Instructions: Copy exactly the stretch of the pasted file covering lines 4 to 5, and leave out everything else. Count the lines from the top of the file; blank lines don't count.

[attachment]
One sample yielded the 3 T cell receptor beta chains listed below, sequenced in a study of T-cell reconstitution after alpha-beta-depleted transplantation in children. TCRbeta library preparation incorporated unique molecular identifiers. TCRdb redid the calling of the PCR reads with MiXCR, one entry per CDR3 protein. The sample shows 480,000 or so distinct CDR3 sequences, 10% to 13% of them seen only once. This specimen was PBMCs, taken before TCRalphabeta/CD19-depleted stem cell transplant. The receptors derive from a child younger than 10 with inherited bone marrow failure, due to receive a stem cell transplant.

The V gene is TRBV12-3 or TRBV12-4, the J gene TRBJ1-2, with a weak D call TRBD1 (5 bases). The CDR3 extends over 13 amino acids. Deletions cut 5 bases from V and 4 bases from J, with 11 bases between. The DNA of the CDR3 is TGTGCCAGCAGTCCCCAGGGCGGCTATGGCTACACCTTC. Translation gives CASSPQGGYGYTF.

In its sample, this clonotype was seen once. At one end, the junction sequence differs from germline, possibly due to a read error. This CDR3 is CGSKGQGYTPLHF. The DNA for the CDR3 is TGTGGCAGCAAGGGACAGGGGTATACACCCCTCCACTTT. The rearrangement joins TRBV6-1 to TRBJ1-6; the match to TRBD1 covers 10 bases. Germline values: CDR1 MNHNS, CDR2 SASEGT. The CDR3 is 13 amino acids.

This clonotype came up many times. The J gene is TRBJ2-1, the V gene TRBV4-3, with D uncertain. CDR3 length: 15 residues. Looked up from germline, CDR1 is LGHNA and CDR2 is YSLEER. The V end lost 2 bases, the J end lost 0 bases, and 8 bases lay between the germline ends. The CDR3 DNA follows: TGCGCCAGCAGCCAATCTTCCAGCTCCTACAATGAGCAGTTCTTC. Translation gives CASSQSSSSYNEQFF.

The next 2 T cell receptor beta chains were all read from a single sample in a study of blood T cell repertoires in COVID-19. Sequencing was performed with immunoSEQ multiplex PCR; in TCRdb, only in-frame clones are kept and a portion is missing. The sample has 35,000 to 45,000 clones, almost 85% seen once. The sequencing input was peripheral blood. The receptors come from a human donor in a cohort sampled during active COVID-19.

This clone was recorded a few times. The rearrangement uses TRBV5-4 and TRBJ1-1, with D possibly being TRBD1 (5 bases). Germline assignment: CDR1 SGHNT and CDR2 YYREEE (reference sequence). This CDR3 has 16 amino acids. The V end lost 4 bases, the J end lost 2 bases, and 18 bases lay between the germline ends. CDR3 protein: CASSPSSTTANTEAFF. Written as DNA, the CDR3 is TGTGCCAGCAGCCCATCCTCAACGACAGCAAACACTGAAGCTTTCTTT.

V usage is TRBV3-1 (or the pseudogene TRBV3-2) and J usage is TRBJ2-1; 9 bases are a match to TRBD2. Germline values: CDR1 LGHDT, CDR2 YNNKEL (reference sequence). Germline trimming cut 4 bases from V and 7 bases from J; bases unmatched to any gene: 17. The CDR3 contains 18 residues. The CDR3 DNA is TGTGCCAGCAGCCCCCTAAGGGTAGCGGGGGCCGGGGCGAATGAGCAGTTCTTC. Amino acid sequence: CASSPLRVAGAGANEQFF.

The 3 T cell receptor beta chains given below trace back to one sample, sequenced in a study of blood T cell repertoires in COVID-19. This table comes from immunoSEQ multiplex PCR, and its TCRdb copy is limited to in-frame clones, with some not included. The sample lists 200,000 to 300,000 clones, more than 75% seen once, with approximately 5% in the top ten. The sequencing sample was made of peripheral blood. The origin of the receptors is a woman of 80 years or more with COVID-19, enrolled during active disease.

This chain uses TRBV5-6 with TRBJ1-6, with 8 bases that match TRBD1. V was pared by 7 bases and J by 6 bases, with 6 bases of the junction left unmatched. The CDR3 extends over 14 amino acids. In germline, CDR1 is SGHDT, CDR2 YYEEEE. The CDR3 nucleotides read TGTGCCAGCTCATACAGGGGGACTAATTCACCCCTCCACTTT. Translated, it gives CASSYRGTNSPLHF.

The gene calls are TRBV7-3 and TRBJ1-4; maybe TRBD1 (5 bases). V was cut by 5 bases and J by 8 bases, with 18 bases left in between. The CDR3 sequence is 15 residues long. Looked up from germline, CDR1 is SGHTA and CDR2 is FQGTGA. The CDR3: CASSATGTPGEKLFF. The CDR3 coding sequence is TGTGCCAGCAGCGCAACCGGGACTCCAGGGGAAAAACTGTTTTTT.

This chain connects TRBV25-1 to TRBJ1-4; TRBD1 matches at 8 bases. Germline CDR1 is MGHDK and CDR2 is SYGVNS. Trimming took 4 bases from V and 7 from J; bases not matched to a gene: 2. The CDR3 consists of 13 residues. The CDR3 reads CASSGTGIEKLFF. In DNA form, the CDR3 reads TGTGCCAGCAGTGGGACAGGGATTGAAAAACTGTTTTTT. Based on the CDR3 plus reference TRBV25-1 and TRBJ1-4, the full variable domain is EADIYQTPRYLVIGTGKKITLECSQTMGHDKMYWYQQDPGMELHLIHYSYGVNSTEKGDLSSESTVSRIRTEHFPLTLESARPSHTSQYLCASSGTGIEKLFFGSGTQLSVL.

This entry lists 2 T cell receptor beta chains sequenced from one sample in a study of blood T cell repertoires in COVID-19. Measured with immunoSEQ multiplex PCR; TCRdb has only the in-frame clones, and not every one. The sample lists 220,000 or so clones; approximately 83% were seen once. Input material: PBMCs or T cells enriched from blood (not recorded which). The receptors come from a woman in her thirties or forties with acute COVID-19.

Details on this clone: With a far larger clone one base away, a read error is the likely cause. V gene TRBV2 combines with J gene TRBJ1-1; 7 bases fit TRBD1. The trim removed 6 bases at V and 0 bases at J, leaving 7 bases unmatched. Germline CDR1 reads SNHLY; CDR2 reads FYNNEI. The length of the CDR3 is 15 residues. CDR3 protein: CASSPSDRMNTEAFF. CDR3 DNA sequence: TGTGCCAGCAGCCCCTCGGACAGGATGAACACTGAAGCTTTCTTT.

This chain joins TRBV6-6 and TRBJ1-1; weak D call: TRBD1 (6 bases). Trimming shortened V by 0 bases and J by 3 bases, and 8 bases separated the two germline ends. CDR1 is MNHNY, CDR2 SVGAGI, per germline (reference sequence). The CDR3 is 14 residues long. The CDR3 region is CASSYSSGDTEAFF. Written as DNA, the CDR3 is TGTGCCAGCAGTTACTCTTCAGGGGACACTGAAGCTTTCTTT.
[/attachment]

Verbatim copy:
This clonotype came up many times. The J gene is TRBJ2-1, the V gene TRBV4-3, with D uncertain. CDR3 length: 15 residues. Looked up from germline, CDR1 is LGHNA and CDR2 is YSLEER. The V end lost 2 bases, the J end lost 0 bases, and 8 bases lay between the germline ends. The CDR3 DNA follows: TGCGCCAGCAGCCAATCTTCCAGCTCCTACAATGAGCAGTTCTTC. Translation gives CASSQSSSSYNEQFF.

The next 2 T cell receptor beta chains were all read from a single sample in a study of blood T cell repertoires in COVID-19. Sequencing was performed with immunoSEQ multiplex PCR; in TCRdb, only in-frame clones are kept and a portion is missing. The sample has 35,000 to 45,000 clones, almost 85% seen once. The sequencing input was peripheral blood. The receptors come from a human donor in a cohort sampled during active COVID-19.